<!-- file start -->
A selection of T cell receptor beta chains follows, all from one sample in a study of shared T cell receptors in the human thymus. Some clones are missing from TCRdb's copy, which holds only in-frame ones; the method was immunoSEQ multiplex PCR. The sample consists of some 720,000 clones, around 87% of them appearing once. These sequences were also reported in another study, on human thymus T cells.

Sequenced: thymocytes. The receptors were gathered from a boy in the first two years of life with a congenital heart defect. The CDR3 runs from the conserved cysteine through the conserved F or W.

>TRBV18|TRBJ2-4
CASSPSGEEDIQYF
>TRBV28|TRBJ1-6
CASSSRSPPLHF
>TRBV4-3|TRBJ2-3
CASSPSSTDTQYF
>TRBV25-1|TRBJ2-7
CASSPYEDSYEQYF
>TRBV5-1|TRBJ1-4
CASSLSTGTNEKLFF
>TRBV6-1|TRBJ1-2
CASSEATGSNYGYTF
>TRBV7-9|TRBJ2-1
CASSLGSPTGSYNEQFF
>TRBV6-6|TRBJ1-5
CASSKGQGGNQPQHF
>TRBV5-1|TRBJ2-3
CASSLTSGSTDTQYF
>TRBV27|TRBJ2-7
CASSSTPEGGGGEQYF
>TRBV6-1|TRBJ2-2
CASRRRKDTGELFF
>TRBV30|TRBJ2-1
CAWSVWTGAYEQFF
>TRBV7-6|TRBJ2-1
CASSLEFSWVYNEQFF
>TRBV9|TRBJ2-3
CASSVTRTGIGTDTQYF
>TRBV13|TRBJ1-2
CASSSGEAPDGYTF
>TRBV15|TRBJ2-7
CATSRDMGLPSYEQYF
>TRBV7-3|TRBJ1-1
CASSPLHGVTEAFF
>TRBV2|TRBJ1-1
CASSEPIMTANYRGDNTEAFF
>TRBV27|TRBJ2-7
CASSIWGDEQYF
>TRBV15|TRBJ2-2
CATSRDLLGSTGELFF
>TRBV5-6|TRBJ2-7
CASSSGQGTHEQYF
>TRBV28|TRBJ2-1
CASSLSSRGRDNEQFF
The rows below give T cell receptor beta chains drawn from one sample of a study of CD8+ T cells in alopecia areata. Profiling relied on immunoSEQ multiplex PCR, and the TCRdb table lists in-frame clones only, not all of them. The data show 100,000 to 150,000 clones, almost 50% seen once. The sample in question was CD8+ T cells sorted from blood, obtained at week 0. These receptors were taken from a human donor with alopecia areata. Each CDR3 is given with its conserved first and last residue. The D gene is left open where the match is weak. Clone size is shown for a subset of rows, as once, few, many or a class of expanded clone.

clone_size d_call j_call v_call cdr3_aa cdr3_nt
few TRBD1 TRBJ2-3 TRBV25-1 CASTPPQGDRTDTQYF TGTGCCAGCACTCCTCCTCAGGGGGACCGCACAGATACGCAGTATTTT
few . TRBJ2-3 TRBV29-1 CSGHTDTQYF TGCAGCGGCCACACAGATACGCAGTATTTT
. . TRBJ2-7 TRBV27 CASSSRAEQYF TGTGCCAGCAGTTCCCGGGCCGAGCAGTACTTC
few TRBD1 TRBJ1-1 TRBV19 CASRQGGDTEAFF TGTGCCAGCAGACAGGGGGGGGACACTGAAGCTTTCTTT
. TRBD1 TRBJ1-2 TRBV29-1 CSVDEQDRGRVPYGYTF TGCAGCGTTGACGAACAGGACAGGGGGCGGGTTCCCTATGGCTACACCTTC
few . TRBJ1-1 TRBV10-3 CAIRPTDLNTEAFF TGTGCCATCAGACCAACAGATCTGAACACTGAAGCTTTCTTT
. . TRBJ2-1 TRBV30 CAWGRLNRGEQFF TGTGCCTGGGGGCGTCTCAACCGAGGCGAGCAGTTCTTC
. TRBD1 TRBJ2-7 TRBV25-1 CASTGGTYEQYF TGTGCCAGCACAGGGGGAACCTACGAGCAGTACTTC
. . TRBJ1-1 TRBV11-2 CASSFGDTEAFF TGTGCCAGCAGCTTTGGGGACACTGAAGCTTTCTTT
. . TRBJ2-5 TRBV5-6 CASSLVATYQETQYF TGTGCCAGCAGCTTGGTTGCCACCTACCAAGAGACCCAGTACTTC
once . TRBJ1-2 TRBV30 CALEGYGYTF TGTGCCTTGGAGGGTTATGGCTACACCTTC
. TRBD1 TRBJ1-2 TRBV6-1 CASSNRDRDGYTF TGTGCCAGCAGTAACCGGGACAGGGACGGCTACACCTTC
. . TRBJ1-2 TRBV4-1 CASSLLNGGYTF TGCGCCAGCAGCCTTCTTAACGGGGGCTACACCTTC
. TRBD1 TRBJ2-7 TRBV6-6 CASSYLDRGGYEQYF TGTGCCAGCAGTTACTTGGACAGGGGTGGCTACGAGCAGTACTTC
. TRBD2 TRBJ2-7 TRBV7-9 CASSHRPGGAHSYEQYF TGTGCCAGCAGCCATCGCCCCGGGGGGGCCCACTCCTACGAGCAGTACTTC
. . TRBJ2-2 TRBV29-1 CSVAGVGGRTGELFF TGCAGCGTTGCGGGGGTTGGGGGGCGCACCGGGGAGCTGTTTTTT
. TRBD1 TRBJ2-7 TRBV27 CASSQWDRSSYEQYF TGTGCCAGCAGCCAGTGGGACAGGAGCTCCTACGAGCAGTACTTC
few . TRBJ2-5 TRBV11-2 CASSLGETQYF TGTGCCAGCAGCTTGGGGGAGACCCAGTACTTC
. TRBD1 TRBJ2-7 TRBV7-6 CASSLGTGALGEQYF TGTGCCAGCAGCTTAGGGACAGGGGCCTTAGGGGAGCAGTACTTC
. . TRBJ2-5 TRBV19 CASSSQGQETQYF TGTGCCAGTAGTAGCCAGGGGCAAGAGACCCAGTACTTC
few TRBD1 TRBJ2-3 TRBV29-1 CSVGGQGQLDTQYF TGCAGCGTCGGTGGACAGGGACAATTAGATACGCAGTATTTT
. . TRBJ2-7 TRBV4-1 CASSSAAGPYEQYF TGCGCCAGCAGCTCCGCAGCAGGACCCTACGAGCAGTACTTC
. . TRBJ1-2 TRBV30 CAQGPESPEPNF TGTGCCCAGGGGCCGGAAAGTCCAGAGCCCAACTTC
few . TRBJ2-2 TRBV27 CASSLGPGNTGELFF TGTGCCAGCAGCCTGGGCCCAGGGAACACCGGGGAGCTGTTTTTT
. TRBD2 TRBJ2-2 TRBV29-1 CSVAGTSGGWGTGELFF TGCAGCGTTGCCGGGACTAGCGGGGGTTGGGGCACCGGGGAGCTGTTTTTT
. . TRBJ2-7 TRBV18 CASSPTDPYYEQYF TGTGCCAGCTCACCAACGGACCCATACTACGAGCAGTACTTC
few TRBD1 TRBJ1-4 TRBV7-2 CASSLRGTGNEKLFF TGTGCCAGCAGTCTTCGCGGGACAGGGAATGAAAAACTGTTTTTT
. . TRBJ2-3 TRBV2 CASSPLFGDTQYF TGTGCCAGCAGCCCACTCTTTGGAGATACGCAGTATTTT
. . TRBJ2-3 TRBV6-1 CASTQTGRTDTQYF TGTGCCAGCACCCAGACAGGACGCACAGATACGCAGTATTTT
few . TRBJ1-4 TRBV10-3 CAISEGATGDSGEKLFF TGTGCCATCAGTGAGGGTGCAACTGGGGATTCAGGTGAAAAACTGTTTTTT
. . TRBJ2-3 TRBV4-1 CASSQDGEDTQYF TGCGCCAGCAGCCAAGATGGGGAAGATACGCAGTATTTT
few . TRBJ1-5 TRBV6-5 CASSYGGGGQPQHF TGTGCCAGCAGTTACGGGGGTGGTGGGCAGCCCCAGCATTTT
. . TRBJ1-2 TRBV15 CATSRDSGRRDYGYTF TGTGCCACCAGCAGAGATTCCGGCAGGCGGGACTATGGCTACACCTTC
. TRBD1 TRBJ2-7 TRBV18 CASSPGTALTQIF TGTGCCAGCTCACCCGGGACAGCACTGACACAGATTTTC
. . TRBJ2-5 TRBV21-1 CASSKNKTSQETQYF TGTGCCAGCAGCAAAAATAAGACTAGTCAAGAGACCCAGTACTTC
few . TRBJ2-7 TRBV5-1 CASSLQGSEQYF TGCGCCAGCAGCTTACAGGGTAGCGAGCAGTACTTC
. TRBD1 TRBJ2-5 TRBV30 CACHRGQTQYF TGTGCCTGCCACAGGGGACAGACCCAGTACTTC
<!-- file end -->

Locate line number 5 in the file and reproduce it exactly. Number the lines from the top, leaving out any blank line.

>TRBV28|TRBJ1-6